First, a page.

The act of writing allows us to communicate thoughts and ideas across time and space. And in a learning context, writing can provide powerful boosts to reading comprehension, analytical thinking, and learning in general.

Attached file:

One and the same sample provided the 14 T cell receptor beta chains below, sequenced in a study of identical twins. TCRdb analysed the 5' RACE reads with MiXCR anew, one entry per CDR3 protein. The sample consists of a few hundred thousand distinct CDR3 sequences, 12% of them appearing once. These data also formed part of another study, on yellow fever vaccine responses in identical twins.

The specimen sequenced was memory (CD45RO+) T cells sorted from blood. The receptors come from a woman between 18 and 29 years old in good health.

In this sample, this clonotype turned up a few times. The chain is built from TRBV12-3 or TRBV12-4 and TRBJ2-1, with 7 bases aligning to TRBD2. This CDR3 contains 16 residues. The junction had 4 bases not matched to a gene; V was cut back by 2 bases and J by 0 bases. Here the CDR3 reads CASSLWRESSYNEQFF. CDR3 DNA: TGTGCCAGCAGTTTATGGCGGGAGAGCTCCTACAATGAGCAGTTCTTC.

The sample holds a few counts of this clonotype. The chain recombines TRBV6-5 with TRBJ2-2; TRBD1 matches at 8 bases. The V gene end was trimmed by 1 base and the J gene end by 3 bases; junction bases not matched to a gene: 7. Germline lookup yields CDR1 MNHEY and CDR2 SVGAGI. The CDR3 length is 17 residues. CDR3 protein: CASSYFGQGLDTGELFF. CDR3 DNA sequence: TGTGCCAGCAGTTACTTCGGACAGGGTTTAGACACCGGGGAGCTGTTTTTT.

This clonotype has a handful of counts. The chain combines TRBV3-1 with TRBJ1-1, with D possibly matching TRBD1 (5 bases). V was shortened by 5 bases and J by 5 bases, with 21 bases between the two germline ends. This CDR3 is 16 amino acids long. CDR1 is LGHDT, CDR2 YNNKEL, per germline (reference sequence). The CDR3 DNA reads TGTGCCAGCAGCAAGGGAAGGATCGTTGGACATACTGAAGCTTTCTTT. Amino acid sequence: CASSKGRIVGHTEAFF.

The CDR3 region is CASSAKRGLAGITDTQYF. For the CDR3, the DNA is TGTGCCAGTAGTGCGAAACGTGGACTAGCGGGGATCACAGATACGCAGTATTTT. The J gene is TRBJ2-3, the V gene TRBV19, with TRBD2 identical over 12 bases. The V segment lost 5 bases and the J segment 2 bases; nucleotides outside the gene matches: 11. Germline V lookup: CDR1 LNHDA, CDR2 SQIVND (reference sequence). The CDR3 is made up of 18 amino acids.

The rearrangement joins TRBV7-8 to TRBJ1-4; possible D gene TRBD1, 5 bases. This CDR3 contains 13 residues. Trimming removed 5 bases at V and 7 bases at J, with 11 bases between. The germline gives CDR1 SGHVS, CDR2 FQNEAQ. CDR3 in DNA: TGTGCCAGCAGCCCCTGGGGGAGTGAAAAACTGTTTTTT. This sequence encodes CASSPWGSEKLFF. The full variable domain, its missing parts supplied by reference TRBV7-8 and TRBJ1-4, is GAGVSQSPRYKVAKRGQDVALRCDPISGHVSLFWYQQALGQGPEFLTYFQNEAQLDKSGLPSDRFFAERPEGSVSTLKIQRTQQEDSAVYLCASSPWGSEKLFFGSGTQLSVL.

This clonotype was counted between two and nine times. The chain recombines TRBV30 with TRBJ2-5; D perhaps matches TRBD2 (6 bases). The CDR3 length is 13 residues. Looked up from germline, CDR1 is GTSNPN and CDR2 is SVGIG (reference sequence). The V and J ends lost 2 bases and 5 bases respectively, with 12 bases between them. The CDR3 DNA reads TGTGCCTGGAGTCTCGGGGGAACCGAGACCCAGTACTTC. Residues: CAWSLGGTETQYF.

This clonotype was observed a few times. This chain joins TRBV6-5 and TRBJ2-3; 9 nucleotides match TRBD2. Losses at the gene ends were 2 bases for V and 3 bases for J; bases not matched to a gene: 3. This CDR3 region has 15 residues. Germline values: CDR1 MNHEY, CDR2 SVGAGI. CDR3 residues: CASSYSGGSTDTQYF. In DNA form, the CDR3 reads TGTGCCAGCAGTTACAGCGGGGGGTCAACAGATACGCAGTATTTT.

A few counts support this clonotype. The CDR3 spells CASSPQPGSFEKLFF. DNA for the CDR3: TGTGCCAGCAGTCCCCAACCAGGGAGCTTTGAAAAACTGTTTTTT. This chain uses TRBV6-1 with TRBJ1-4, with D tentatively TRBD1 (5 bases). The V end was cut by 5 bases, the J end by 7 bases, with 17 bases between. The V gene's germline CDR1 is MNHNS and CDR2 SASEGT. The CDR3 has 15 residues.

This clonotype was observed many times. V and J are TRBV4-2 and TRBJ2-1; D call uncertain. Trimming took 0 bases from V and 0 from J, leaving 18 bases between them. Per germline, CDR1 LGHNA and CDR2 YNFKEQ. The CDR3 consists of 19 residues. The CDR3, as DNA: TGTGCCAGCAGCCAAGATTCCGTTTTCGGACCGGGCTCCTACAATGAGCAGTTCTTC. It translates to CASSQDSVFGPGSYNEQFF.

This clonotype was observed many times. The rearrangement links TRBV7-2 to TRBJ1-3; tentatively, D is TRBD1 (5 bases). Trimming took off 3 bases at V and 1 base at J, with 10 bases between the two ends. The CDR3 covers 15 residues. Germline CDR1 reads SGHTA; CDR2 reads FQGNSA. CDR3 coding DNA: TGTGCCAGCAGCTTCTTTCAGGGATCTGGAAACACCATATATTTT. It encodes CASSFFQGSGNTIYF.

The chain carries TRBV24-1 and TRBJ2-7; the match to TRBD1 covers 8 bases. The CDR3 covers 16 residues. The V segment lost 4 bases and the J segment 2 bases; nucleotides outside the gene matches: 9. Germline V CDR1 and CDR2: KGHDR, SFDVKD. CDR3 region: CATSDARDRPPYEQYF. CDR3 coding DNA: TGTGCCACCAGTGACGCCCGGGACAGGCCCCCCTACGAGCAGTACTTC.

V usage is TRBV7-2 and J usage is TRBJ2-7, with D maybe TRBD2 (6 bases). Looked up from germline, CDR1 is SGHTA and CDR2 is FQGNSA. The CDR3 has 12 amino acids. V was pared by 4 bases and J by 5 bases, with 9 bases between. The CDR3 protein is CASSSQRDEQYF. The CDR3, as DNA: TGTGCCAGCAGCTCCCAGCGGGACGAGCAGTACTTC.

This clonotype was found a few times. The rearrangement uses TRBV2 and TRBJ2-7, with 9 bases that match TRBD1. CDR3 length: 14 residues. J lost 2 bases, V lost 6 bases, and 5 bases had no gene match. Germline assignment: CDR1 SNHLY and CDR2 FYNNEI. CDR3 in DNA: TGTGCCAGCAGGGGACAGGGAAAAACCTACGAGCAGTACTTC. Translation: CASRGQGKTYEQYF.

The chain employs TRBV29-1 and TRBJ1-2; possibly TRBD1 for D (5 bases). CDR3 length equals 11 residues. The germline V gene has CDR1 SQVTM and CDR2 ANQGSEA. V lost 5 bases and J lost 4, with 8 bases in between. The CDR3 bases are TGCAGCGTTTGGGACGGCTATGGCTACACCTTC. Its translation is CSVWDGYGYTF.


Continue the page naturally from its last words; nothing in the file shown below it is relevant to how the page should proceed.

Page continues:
Yet, only 27% of eighth- and 12th-graders scored “proficient” or above in writing in 2011, an even lower proficiency rate than the one for reading. And since the National Assessment of Educational Progress won’t assess middle- and high-school writing again until 2030, we won’t be able to see the effects of the pandemic on students’ writing skills at the national level for years to come. But if we assume that writing scores track below reading scores, we can assume that the effects are significant, and not in a good way. We need to find new ways to improve students’ writing.